Ted Albert invited Stevie in to Alberts to hear songs Harry Vanda and George Young had been recording, and to see if he would be interested in a solo record with his former bandmates. And so began some of the biggest songs of his career.
If you had to describe Australian love in one song, it would be Evie. It was our bogan Motown, and Stevie gave it a passion that no one else could have. A young woman named Mandy Barron posted her picture on social media this week holding her beautiful daughter, with the caption : “Without Stevie, there would be many fewer women and girls named Evie – thank you Stevie”. Stevie loved women, and they stuck by him through thick and thin, and according to Nick – many of the women in his life get on to this day.
With that song Evie, it felt like Australia was really coming of age. It so captured the raw passion of our culture. And he was the person we trusted to sing us our song.
Fifa Riccobono said that he lived to perform. Despite her ability to get nearly any job in the entertainment industry sorted, Stevie was often her greatest challenge. She is quietly the hand behind this beautiful send-off today. She contemplated sometimes leaving the entertainment industry because he could be so challenging to manage, but seeing him on the stage always made up for it.
It’s hard to remove music from the time and the place it was created. By the mid 70’s, Australian youth culture was primal, malevolent and aggro. There was no roadmap of the dangers for vulnerable people. Australia lost a lot of them in those days, in every field of life. But rock music had more casualties than most. In the 70’s it was the most dangerous and lethal that it ever was. Janis, Jimi, Jim Morrison, Keith Moon, Brian Jones, Tim Buckley, Gram Parsons, Brian Epstein were all claimed – and the list goes on.
We were still innocent to the dangers, a long way from the civilized part of the world. It turned out that Stevie had an addictive personality, he wanted to be wherever the good times were, and there was little understanding of how to bring him back or what to do for those around him.
He fell into the jaws of addiction, and disappeared into the abyss for years on end. Some of it involved the horrors of Chelmsford, deep sleep therapy, things too frightening to imagine. But Stevie climbed out, re-emerging clean in 1979 to perform at the concert of the decade.
The Stevie we saw that day was different from the one of 5 years before. The fragility of that performance was especially moving – it was Stevie stripped back to his bare bones, and his bare soul. He’d been to hell, and found his way back. It was a calm, mature Stevie, receptive to all, and humble. He tuned in to the biggest crowd ever assembled in Australia and united us in music. More than any performer in Australia, he had known the highest of highs and the lowest of lows. Anyone with a lesser spirit wouldn’t have survived it. It was his huge life force compressed into a tiny frame that kept him alive. And he was still a few years younger than Guy Sebastian is today. And only 15 years since he had been introduced to the Beatles by the Bee Gees.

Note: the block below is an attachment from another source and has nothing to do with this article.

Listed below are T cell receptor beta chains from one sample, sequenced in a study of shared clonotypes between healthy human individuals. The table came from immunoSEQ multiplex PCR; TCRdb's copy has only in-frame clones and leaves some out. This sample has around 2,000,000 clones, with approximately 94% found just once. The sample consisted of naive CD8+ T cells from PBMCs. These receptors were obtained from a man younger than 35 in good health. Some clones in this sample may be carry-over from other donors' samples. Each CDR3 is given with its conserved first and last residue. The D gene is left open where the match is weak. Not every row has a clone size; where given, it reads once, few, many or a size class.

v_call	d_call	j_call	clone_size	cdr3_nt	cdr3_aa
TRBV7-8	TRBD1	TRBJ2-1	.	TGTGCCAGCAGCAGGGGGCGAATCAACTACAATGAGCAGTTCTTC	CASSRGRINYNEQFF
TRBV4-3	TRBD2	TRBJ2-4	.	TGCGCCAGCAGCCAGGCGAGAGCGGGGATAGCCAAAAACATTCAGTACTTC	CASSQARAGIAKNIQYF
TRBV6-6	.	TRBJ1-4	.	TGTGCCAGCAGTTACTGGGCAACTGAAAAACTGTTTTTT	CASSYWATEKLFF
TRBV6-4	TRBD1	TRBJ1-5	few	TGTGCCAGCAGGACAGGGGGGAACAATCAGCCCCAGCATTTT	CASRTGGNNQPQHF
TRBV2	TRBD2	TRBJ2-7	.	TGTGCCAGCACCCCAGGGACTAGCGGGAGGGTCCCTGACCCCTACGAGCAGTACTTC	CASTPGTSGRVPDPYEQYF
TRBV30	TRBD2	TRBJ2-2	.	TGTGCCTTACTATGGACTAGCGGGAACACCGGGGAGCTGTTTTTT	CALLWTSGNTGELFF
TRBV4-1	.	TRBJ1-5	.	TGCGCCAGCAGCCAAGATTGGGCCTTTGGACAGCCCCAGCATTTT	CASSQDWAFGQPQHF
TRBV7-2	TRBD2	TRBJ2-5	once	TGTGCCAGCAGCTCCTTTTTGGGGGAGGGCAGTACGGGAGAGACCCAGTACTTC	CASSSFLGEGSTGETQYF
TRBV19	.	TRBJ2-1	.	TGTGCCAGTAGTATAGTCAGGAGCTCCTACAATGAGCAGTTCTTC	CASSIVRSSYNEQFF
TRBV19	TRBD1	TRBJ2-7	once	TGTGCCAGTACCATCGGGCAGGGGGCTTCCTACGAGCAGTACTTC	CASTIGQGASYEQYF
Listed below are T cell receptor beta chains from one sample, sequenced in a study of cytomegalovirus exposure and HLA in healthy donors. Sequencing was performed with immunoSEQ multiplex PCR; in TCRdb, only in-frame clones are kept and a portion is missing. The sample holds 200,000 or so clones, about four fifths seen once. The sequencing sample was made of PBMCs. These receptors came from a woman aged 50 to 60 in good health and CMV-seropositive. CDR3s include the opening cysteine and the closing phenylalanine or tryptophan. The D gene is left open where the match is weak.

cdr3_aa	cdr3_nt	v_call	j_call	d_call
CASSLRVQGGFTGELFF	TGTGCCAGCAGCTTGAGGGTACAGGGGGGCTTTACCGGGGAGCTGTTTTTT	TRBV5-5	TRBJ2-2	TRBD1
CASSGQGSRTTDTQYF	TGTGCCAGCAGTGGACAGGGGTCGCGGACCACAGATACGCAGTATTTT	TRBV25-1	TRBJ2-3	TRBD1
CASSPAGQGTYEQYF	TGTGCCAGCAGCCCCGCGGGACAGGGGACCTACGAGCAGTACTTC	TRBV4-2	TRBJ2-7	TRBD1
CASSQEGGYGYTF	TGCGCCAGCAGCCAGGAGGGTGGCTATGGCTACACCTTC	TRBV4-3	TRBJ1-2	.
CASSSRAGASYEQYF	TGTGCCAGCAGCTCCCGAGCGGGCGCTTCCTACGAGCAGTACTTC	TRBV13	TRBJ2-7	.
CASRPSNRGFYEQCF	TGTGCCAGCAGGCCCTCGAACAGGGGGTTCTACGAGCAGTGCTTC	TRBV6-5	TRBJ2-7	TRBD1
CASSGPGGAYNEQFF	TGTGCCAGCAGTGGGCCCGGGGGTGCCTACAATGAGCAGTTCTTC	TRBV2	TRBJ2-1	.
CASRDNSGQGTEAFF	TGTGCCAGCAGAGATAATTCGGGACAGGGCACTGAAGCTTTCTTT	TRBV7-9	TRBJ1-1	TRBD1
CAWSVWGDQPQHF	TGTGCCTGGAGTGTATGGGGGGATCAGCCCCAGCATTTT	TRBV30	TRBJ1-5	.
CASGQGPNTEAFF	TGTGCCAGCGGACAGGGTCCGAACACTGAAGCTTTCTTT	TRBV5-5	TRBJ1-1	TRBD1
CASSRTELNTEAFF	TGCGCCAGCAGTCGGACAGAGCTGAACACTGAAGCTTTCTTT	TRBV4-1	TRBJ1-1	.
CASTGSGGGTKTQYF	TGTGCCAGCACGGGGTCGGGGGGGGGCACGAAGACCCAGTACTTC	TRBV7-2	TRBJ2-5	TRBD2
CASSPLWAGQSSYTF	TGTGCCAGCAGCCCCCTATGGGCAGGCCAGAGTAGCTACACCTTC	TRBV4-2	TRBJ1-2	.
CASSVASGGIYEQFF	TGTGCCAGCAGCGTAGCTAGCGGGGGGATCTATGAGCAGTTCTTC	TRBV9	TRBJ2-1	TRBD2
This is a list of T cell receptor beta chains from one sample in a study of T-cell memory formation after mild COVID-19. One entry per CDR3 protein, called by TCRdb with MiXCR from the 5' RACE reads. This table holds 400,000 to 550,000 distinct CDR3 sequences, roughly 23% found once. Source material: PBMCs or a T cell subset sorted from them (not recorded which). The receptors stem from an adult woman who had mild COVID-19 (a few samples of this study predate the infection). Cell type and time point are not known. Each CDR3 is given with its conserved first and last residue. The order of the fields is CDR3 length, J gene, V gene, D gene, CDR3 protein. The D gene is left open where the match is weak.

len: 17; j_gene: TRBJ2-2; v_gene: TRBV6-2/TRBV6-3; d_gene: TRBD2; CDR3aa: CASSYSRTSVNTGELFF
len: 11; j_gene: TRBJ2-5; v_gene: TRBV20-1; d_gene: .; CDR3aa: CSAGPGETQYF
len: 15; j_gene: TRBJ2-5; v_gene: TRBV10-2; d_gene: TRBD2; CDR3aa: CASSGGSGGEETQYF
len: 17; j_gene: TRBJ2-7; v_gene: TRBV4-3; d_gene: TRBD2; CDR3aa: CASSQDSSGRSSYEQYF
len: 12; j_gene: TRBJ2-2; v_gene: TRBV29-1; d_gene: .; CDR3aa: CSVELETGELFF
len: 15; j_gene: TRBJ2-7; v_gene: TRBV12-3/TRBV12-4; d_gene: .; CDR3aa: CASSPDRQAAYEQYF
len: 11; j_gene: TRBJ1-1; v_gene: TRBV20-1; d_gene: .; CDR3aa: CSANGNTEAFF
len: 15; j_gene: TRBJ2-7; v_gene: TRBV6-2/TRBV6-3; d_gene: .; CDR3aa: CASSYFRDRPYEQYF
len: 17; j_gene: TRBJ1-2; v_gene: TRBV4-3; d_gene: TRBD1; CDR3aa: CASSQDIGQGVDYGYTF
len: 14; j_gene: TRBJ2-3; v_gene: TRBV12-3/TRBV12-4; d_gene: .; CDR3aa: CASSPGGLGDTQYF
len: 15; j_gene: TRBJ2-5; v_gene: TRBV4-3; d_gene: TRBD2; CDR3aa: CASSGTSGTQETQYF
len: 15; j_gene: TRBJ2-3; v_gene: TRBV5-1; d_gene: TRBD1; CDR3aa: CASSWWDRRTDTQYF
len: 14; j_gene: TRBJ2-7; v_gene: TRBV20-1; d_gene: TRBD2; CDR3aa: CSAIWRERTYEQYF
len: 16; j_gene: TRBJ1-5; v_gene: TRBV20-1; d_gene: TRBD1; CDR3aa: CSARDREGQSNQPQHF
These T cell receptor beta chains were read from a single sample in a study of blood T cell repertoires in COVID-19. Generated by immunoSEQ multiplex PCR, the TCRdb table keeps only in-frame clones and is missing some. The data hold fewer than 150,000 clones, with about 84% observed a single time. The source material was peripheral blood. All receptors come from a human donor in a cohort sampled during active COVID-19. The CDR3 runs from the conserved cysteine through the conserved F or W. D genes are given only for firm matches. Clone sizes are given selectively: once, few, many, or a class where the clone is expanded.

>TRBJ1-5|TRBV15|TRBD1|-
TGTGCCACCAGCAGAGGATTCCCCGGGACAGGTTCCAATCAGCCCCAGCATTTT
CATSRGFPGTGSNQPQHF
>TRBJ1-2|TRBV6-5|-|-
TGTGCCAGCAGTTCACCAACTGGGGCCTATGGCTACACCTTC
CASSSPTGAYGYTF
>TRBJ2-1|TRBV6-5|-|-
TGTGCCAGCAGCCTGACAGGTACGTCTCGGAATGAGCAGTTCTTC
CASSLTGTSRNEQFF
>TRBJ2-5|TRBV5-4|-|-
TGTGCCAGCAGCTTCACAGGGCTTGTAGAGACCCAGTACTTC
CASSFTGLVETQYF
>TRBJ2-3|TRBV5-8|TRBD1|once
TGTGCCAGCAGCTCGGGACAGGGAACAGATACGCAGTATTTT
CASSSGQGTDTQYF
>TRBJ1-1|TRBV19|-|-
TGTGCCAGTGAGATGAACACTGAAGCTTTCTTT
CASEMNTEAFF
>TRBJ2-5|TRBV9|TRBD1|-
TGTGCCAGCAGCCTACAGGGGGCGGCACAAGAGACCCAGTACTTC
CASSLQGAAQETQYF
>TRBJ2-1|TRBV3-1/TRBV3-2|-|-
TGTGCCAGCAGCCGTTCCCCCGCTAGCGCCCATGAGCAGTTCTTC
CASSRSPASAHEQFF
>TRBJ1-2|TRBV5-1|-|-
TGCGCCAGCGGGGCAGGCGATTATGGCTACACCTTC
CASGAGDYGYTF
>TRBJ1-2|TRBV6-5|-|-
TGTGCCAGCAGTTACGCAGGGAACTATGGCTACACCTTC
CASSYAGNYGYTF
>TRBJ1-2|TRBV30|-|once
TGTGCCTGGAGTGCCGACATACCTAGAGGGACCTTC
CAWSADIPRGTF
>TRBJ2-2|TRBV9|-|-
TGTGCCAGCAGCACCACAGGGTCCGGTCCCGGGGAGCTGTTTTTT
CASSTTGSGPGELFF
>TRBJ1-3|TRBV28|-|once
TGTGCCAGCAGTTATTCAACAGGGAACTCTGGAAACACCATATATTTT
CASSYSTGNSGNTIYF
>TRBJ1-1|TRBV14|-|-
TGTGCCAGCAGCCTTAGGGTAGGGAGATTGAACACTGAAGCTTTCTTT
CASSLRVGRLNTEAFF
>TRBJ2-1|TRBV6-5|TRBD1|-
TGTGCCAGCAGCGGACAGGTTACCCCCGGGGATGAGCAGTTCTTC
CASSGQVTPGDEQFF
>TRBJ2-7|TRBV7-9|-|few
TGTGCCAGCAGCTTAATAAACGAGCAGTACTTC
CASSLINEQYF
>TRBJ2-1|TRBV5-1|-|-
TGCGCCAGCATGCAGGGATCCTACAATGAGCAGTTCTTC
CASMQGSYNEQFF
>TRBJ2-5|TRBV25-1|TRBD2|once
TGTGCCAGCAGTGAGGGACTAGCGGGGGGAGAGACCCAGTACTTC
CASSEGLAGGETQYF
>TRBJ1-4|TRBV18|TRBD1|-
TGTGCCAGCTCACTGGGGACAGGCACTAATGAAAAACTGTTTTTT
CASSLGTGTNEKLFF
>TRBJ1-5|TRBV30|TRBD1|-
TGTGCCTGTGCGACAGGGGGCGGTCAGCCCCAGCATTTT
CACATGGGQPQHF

More than that, on that magical day at the Opera House he reminds me in that moment of no-one so much as his son Nick does today.
Growing up wasn’t always easy, Nick told me – but his dad would always try to make it for his birthday. He might be a month early, a month late, he might get there at 3am, or 3pm, but he would be there.
Stevie always fought back, he had incredible spirit, he spoke to the redemptive nature of human beings like no-one else.
His friend from longtime back Tony Southy Southwell says it is Stevie’s smile and quick wit he will miss the most.
“I had a friend in Moruya, where Stevie went to live, who was a huge fan, and wanted to meet him. I took him around. On the wall of this lady’s was a huge poster of Billy Thorpe, signed by Billy himself.
“Wow isn’t that amazing, never seen any one else with one of those on their wall! Have you Stevie?” said Southy
Stevie didn’t miss a beat. “Bet Billy Thorpe’s got one.”
He came back for the Easybeats reunion, and Fifa Riccobono remembers standing with Ted Albert and Glenn A Baker, the only people in Festival Hall, listening to their soundcheck. “It was the greatest live performance I’ve ever heard”.
Fast forward to the long way to the top concerts in 2000, organized by Thorpey. I was there when Stevie walked into the rehearsal room at the ABC. Many of the musicians shed a tear to see him again, to see how hard it was for him to move, but how much he wanted to be there.
Glenn A Baker was moved by how all the great frontmen of Australia – Normie Rowe, Thorpey, Max Merritt, all flanked him as he sang, and he felt the moment. He wrote to George Young in Portugal that night – if you were ever to be proud of a song, now is the time.
Stevie had risen to the occasion again. One common note among his firm friends is that Stevie was never bitter about how things had turned out – he knew what had changed his life, and he was not disappointed. He had a lust for life, and it carried him through. He had the same fire in him till the day he died.
Over the last few years of his life, Stevie began to play a solid role in the lives of his grandchildren. Nick coaxed him down from a few cartons of ciggers a month, down to one, until he finally gave up. He was eating organic food, he was healthier and happier than ever. Nick jokes that may have been what pushed him over the edge in the end!
When we met again to record his interview for Blood and Thunder, he was in great spirits, and with his long red hair he looked like an old Cherokee chief.
Just a few weeks ago, Southy Southwell saw him at a concert in Tilba, and he noted to himself how together and well Stevie was, and they had a great day.
It was Boxing Day when Nick got the call that Stevie had faltered, and he rushed to be at his side through the Christmas holiday traffic.
The south coast is often overcast at Christmas, but Stevie lay in radiant afternoon sunshine that day as the life ebbed out of him. Nick said he seemed at total peace.
Stevie – we’re all here for you. Your hard road is ended, but we will never forget how your music shaped us, how your friendship illuminated us, and sometimes challenged us! How your life force was impossible to ignore, undeniable. You were always known as Little, but it feels to us right now that a great warrior has fallen.
You sang for us, and we will carry that song and the sound of your wild spirit with us always.